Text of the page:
Dec. 7 marks the 150th anniversary of the Battle of Prairie Grove in Arkansas. Although a stalemate, Confederate forces retreated after the clash and thus abandoned northwest Arkansas to the Union Army for the remainder of the Civil War.
Playing an important role that day was the 94th Illinois Volunteer Infantry Regiment. Organized under the command of 30-year-old Bloomington attorney William Ward Orme, the 94th would be the only Union regiment comprised entirely of men from McLean County.
In early December 1862, Confederate Maj. Gen. Thomas C. Hindman’s Army of the Trans-Mississippi marched into the Boston Mountains of northwest Arkansas looking to engage Brig. Gen. James G. Blunt’s Union Army of the Frontier. Anticipating an attack, Blunt called for two additional divisions under the command of Brig. Gen. Francis J. Herron, whose men were camped some 120 miles away in Springfield, Mo. The 94th Illinois (known as the McLean County Regiment or simply “Old McLean”) was part of Herron’s force that raced to Blunt’s aid, completing a grueling 120-mile march in three-and-a-half days.
The aggressive Hindman decided to bypass Blunt and engage Herron’s weary reinforcements (including the 94th) about 10 miles southwest of Fayetteville, Ark.
The Confederates established defensive positions along a line of hills near the hamlet of Prairie Grove. Below them and to the north were several farm fields and beyond that a line of timber and the Illinois River (not the one in Illinois, obviously). On Dec. 7, Herron’s bluecoats crossed the river and faced off against the “boys in butternut.”
William Orme found himself in command of 1,600 men at Prairie Grove — not only the 94th, but also regiments of Iowa infantry and Missouri cavalry and artillery. The 94th, now under the direction of Lt. Col. John McNulta, occupied the far left flank of the Union line. This was fortunate, for the Union right flank was the scene of a series of charges and countercharges, leaving heavy casualties on both sides.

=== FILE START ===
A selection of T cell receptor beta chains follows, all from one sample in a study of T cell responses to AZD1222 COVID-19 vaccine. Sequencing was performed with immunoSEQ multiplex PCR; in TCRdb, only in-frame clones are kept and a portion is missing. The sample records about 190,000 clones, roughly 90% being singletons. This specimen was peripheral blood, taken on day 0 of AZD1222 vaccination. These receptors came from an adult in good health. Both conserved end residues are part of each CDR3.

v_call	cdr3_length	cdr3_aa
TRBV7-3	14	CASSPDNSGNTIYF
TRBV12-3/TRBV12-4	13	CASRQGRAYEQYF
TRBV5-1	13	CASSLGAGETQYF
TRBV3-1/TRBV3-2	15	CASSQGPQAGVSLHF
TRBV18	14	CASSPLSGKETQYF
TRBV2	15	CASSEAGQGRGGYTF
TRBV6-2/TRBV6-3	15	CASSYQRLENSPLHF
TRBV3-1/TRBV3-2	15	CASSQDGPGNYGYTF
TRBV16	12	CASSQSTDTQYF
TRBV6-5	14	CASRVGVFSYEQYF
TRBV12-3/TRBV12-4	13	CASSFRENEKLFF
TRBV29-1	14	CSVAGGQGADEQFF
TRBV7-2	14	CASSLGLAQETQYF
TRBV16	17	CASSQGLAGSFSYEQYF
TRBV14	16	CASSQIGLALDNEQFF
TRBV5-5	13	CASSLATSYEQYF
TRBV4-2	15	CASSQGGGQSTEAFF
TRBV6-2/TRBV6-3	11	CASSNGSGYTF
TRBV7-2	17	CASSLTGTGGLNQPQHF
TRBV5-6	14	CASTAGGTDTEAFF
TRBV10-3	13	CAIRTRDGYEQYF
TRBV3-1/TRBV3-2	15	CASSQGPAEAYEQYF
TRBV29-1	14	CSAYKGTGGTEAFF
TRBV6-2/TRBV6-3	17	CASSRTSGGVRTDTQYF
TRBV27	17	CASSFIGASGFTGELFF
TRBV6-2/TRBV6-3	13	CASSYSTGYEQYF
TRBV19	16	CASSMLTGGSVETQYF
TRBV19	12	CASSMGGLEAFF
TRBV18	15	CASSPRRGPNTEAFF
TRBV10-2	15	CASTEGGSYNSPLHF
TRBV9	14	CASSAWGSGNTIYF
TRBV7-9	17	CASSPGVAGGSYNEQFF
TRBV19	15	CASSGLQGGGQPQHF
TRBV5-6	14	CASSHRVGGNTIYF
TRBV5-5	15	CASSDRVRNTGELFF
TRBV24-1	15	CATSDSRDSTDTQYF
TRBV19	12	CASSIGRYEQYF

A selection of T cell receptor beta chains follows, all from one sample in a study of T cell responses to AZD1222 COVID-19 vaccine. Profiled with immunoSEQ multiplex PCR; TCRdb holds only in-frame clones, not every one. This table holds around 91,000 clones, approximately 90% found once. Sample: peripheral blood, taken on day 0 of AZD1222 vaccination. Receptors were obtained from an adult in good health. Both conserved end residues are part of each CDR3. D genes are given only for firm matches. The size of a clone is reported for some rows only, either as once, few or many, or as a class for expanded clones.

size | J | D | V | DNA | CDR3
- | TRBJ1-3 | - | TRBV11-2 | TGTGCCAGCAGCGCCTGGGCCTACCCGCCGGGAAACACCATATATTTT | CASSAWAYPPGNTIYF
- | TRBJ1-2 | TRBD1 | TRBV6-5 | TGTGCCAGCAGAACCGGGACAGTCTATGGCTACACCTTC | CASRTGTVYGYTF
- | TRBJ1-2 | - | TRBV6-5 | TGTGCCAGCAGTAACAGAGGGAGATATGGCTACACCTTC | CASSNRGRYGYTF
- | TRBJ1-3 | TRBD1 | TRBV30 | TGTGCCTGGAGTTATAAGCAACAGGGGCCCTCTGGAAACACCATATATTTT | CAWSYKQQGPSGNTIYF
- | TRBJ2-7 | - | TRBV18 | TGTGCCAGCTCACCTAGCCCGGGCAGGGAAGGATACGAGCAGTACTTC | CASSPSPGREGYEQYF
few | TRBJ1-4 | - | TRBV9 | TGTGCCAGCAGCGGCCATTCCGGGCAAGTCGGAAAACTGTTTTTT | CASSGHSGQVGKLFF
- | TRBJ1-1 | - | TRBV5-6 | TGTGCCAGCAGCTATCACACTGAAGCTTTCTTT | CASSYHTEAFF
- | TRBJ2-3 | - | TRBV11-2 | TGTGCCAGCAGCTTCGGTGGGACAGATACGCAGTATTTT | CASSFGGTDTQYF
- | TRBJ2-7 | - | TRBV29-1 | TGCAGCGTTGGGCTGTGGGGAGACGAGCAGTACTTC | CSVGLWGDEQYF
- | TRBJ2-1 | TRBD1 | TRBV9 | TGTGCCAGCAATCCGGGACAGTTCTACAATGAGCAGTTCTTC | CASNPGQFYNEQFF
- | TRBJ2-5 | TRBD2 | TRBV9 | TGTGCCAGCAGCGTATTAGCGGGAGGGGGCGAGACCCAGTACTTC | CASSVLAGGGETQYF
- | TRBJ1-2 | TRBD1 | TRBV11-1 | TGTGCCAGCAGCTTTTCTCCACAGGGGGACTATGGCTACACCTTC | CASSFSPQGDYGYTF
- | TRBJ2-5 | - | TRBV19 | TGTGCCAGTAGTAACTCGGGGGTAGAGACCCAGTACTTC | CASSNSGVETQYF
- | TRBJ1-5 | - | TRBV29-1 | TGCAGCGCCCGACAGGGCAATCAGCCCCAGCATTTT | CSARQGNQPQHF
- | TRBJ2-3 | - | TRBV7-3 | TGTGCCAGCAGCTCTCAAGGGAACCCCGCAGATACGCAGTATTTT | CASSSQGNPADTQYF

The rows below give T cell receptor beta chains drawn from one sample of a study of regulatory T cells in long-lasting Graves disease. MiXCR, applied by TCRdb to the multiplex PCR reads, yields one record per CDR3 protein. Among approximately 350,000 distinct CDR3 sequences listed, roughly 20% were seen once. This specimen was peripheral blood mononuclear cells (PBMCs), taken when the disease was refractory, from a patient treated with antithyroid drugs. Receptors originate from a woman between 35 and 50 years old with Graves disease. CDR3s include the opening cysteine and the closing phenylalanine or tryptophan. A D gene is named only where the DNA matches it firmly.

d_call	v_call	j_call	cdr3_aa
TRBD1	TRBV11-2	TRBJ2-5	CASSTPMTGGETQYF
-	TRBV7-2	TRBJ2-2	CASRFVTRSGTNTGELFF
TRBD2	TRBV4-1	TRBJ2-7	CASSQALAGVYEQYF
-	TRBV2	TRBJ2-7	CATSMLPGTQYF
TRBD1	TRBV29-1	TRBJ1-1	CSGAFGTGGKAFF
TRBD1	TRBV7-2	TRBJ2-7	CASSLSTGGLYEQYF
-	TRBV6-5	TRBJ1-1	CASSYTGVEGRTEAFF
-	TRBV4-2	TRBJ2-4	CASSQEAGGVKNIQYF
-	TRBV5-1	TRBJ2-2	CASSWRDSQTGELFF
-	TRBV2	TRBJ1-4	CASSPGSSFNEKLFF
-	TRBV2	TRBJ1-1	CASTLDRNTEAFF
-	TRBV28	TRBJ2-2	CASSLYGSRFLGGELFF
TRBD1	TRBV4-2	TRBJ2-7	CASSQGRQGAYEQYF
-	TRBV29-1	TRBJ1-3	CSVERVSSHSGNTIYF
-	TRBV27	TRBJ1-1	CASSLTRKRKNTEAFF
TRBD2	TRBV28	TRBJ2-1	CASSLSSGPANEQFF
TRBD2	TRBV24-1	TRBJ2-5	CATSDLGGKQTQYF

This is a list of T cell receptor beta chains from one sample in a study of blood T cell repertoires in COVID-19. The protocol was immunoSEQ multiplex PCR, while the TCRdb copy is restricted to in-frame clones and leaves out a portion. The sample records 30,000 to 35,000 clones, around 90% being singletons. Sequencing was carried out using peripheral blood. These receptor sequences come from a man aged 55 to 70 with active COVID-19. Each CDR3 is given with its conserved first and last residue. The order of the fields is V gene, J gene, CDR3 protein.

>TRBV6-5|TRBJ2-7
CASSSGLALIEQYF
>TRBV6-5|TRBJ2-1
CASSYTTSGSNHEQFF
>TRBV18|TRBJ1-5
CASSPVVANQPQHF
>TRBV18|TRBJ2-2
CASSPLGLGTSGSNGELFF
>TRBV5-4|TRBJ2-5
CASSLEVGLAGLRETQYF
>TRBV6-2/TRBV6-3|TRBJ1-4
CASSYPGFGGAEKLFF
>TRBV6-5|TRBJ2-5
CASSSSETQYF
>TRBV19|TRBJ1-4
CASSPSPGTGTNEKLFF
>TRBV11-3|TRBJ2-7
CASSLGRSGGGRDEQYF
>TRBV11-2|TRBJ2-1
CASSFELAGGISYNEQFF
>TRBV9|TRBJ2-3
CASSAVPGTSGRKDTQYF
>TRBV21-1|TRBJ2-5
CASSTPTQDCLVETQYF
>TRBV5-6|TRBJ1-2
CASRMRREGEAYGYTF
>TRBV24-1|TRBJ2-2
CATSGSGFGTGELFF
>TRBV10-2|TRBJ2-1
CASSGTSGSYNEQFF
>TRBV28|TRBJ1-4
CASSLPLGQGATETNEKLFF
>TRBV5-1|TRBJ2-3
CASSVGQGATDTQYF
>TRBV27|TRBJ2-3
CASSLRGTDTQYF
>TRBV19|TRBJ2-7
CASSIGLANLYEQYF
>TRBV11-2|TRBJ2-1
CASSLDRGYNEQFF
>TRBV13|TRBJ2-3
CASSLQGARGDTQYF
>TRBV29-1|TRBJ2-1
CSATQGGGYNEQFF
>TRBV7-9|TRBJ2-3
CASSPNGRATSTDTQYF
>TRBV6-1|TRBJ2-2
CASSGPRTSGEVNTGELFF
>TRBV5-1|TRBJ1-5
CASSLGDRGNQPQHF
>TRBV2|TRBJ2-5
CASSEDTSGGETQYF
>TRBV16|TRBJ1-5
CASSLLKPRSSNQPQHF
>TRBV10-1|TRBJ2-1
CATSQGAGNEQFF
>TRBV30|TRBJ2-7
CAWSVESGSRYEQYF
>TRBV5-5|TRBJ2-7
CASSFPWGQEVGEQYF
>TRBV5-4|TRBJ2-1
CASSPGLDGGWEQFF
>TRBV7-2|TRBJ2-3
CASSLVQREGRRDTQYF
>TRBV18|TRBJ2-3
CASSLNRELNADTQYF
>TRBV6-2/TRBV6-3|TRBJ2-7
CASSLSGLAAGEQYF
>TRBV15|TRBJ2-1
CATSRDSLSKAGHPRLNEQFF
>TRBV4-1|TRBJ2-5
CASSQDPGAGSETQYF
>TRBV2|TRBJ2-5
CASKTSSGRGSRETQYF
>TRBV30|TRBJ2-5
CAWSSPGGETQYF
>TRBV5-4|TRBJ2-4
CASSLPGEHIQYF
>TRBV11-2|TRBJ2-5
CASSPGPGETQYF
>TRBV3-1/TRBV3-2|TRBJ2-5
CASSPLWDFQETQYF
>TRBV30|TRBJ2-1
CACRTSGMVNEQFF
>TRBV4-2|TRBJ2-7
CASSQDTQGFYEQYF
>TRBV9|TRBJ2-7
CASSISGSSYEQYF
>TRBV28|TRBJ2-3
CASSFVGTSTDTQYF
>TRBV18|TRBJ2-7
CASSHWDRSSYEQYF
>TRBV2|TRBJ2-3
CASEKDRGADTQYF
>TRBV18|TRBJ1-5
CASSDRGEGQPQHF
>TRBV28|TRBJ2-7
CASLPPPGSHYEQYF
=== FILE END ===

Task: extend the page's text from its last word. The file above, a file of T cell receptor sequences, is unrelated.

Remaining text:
In contrast, the 94th’s position remained relatively fixed throughout the day.
“From two o’clock until dark, the two lines (the Union left and Confederate right) were maintained about as they were when first established,” noted assistant regimental surgeon Archibald E. Stewart. “It was simply a pounding match. The enemy, lying in the edge of a piece of brown woods that crowned the brow of the hill, kept up an incessant fire of artillery and musketry. Our men, lying at the foot of the hill on the opposite side of the field, kept up an equally incessant fire.”
Although the men of the 94th were “green,” (organized in August 1862, the regiment had yet to face the enemy) they stood their ground. McNulta, a Bloomington cigar maker before the war, “rode back and forward along the line amid a perfect hurricane of balls, calling on his comrades to stand by their colors to the last,” wrote Stewart. Even the 94th’s chaplain Robert E. Guthrie got into the act, “exhorting his brethren to ‘trust in God and fire low.’”
Remarkably, the 94th escaped relatively unscathed, with only one killed and 26 wounded that day.
All told, about 2,700 men — North and South — were killed, wounded or left unaccounted for at the Battle of Prairie Grove.
Hindman, with no reserves and having lost much of his artillery and running low on ammunition and supplies, had no choice but to withdraw.
In a letter written more than a month after the battle, McLean County farmer William H. Horine of the 94th’s Co. K talked of “seeing the elephant” (that is, combat) for the first time.
“The first round or two I felt like dodging a little,” he told his brother, “but after firing several times I didn’t think anything more about it. I loaded and fired as deliberately as if I was shooting hogs.”
The day after the battle, Pvt. Horine somehow found himself five yards away from Confederate Brig. Gen. John S. Marmaduke. “If he hadn’t had a flag of truce with him I would have blowed h—ll (hell) out of him in no time that’s certain,” he bragged.“I had a notion to do it anyhow. He is a d—d (damned) mean looking cuss. He was as dirty and ragged as an old Irish man that just chucked out of a swill barrel.”
When the 94th mustered out in July 1865, it had seen further action in Louisiana, Mississippi, Texas and Alabama, most notably during the sieges of Vicksburg, Miss., and Mobile, Ala. The war claimed 175 enlisted men and officers of “Old McLean,” with most succumbing to camp-borne illnesses.